Nyetimber Rosé, Sussex, England NV (£31.49, waitrose) Drinking rosé champagne on Valentine’s Day is, I know, not the most spontaneous or original act of love. It’s the drink the Valentine’s Day industry tells us we can’t live without – a vehicle for the wine industry to exploit our insecurities and carve out a piece of that lucrative territory held by florists and greeting card companies. Well, to hell with cynicism: of all the trumped up traditions on this silliest, most commercialized festive occasion, rosé champagne is the one I’m happiest indulging in. It’s a style that has improved beyond measure over the past 20 years. Winemakers treat it much more seriously than before and make much more of it too (today rosé accounts for 10% of all champagne production; it was only 2% in 2000). Something similar has happened on this side of the Channel too: English sparkling makers are mastering wines with a sultry rose hue and, in the impeccable case of Nyetimber, gorgeous red fruit flavors.
Domaine Julien Sunier Wild Soul Beaujolais Villages 2020 (bbr.com; robersonwine.com) Other alluring pink sparkling wines to charm your loved one tomorrow include Fuchs & Hase Pet Nat Rosé from Austria (£20.40, peckhamcellars.co.uk); the punchy herby cherry-berry Co-op Cava Rosado Brut NV (£6.95, Cooperative) and the plump, satin-textured Ruinart Rosé Champagne NV with a tropical fruit scent (£69, jeroboams.co.uk). Do red sparkling wines count? Few are those who would not be won over by the easy natural charm of Casa Belfi Rosso Bio Frizzante, which comes from the land of Prosecco, is made in the traditional way where the wine ferments in the bottle, and which has a sweet suppleness to food. crunchy and biting with cherries. For those looking for a bubble-free Valentine’s Day, in France the Valentine’s Day industry would push you towards a bottle from one particular Beaujolais village: St-Amour. Domaine Billards 2019 (£15.99) is a bright, berry-filled delight. But, despite not having the affectionate name on the label, the Beaujolais-Villages bottling from Domaine Julien Sunier has a real silky, slinky allure.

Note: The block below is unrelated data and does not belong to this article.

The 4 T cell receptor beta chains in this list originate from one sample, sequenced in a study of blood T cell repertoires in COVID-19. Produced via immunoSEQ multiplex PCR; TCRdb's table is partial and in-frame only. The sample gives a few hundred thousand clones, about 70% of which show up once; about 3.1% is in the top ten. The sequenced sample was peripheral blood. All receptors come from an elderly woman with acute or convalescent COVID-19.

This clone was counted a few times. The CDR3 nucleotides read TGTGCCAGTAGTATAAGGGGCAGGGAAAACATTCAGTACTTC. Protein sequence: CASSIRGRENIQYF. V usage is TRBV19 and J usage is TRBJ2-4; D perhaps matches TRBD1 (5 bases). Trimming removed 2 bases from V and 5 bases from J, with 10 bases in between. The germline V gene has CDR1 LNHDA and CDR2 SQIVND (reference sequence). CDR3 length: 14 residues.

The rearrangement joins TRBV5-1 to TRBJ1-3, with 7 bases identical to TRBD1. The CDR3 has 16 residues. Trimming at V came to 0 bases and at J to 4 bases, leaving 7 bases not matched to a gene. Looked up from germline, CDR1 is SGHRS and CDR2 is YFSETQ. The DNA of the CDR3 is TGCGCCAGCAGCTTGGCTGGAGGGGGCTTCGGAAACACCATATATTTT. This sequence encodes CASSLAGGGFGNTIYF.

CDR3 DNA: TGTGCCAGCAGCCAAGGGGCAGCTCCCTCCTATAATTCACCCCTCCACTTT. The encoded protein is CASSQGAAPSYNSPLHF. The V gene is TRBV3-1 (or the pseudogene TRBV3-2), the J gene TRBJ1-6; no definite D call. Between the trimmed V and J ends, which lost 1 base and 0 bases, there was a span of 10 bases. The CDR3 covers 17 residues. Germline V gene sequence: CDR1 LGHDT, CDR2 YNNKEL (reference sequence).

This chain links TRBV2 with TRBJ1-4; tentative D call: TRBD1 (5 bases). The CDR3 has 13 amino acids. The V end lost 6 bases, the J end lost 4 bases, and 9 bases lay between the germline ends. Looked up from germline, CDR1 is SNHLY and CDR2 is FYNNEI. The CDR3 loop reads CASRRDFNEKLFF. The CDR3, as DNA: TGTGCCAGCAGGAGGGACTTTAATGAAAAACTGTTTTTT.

Taste the difference Gewürztraminer, Alsace, France (£9, Sainsbury’s) Can a wine be sexy? Rather, the term is used in the wine-selling and wine-writing world, although it is usually a term of bloodless appreciation, rather than something more interesting. But some wines really have a certain X-rated je-ne-sais-quoi. There is, for example, something very sexy about the very good Pinot Noir reds from Burgundy. It has a lot to do with their sheer, silken cloth texture. But it’s also in the way that these wines, especially older wines, have something elusively animalistic about their scent, which gives them the same sort of mysterious, elemental appeal that you find in a really good handmade french perfume. Something similar happens with the gewürztraminer from Alsace. When young, it’s all heady, dizzying rose petal scent, as found in Sainsbury’s very pretty bottling. Try a mature bottle from a top producer such as Zind-Humbrecht or Marcel Deiss, however, and you’ll find yourself in for a whole new, more adult, multi-sensory experience.
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